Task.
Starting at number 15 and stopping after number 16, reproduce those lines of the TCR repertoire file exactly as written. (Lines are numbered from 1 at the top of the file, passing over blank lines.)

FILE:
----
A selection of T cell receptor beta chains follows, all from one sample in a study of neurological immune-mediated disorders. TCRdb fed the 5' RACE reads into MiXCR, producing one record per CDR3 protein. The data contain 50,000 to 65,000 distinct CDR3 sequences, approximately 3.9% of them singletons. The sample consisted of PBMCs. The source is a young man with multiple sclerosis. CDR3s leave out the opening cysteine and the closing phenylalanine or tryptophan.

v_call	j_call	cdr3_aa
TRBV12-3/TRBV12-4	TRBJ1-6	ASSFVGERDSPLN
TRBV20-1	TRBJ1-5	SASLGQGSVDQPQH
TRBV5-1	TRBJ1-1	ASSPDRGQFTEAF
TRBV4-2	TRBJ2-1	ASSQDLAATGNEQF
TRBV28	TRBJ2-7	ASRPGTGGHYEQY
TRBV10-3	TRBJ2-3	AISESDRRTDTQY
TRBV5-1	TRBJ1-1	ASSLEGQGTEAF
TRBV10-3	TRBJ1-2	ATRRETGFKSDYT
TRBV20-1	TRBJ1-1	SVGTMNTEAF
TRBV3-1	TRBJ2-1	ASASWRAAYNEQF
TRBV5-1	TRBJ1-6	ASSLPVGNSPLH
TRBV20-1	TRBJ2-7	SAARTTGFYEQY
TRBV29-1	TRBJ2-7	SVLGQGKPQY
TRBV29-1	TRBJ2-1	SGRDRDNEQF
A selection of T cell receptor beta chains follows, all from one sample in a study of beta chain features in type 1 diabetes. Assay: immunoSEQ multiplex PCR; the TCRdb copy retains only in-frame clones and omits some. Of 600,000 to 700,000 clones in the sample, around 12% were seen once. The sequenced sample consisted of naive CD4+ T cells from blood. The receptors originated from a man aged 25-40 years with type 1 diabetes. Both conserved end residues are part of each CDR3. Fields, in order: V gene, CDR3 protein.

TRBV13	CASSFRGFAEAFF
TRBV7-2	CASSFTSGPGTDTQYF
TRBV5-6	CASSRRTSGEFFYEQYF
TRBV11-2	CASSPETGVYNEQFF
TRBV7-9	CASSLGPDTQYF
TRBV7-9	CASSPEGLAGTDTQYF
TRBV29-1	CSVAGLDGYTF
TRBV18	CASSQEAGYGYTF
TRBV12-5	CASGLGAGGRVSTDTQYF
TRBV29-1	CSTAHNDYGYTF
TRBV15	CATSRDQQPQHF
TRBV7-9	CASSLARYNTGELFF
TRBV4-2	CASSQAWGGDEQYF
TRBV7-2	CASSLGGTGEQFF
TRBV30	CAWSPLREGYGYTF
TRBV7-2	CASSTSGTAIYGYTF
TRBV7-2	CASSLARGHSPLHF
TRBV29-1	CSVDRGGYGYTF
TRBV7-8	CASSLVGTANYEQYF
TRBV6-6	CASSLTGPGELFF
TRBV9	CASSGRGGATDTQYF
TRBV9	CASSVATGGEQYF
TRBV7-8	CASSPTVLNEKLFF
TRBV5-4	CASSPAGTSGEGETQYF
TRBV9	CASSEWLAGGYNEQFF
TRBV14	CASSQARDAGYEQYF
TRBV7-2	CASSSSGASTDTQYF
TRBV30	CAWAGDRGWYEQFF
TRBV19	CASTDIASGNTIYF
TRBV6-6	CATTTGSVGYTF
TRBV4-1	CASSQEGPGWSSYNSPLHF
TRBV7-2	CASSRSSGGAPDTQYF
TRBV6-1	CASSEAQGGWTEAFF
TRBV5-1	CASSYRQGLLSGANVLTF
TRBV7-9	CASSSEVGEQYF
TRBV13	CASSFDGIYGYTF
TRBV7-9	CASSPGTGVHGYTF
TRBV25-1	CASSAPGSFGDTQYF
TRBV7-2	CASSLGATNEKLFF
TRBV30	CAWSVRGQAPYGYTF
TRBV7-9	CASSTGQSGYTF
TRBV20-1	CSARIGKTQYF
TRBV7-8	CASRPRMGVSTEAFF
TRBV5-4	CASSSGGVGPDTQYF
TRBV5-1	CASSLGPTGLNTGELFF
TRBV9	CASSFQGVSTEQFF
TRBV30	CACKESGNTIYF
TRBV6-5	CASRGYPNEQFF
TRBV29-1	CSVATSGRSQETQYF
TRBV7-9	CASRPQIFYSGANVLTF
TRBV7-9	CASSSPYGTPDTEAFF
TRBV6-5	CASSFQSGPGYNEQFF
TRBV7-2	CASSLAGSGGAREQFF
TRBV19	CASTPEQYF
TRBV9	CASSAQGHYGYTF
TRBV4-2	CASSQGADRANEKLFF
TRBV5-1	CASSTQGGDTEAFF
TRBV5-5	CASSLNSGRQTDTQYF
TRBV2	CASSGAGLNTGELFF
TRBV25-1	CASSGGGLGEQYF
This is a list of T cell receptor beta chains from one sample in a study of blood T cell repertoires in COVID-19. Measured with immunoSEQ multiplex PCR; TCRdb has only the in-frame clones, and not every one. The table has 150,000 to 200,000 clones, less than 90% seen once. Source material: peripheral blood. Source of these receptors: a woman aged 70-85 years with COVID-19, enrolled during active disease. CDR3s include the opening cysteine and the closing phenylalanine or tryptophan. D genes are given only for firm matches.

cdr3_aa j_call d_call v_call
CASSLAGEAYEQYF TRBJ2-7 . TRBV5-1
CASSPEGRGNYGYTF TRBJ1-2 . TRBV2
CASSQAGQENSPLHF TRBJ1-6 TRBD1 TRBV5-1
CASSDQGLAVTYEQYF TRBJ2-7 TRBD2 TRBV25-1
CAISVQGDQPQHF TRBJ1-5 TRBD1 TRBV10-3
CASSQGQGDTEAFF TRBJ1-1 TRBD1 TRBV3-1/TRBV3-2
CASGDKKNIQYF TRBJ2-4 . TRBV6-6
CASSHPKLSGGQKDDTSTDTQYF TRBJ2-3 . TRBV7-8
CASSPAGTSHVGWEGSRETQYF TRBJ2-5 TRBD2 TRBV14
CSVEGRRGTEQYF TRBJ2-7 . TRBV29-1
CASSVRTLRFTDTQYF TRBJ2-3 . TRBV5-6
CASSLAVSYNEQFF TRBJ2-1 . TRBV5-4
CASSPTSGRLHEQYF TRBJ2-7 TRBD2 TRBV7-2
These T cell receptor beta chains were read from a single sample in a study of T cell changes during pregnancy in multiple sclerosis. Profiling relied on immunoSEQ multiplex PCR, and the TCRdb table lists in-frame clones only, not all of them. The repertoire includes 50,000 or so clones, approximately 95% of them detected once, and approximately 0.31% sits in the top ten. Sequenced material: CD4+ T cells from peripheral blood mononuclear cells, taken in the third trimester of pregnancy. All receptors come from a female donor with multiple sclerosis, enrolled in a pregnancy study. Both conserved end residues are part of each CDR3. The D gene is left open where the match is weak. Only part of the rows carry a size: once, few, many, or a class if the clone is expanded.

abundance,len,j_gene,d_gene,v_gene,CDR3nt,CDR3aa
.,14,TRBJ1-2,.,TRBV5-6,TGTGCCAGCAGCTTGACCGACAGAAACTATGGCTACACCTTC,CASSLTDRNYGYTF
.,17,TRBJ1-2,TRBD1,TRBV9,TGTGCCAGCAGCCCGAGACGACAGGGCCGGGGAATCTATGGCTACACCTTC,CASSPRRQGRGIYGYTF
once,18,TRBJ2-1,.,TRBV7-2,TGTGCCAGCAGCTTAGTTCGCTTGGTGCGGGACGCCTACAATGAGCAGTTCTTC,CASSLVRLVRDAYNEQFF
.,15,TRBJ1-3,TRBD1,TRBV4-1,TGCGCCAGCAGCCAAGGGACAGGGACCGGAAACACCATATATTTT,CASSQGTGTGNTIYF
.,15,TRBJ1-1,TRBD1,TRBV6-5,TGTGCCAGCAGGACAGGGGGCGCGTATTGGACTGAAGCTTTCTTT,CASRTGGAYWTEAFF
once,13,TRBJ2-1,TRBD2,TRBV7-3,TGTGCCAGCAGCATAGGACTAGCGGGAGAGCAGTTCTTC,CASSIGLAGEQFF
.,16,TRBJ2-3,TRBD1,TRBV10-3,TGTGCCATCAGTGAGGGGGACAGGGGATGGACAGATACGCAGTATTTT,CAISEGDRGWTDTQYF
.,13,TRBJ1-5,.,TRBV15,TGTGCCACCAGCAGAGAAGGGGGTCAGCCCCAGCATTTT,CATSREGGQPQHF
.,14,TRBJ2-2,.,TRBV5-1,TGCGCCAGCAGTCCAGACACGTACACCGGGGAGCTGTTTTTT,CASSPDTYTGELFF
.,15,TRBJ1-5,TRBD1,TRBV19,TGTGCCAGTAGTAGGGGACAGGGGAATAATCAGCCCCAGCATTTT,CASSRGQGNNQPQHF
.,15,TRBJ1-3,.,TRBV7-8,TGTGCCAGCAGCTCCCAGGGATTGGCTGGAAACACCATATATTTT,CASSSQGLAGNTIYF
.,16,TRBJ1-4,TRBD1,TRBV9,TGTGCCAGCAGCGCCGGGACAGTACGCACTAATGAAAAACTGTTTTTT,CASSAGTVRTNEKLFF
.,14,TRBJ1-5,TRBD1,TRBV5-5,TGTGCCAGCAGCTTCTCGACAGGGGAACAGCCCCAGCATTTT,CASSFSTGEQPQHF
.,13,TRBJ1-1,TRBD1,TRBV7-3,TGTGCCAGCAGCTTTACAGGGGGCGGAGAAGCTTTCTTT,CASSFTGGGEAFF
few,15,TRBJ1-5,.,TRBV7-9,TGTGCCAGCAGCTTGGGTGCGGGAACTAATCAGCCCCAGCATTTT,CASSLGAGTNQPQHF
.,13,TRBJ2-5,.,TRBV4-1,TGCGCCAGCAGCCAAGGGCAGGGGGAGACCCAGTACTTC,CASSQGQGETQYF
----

TRBV29-1	TRBJ2-7	SVLGQGKPQY
TRBV29-1	TRBJ2-1	SGRDRDNEQF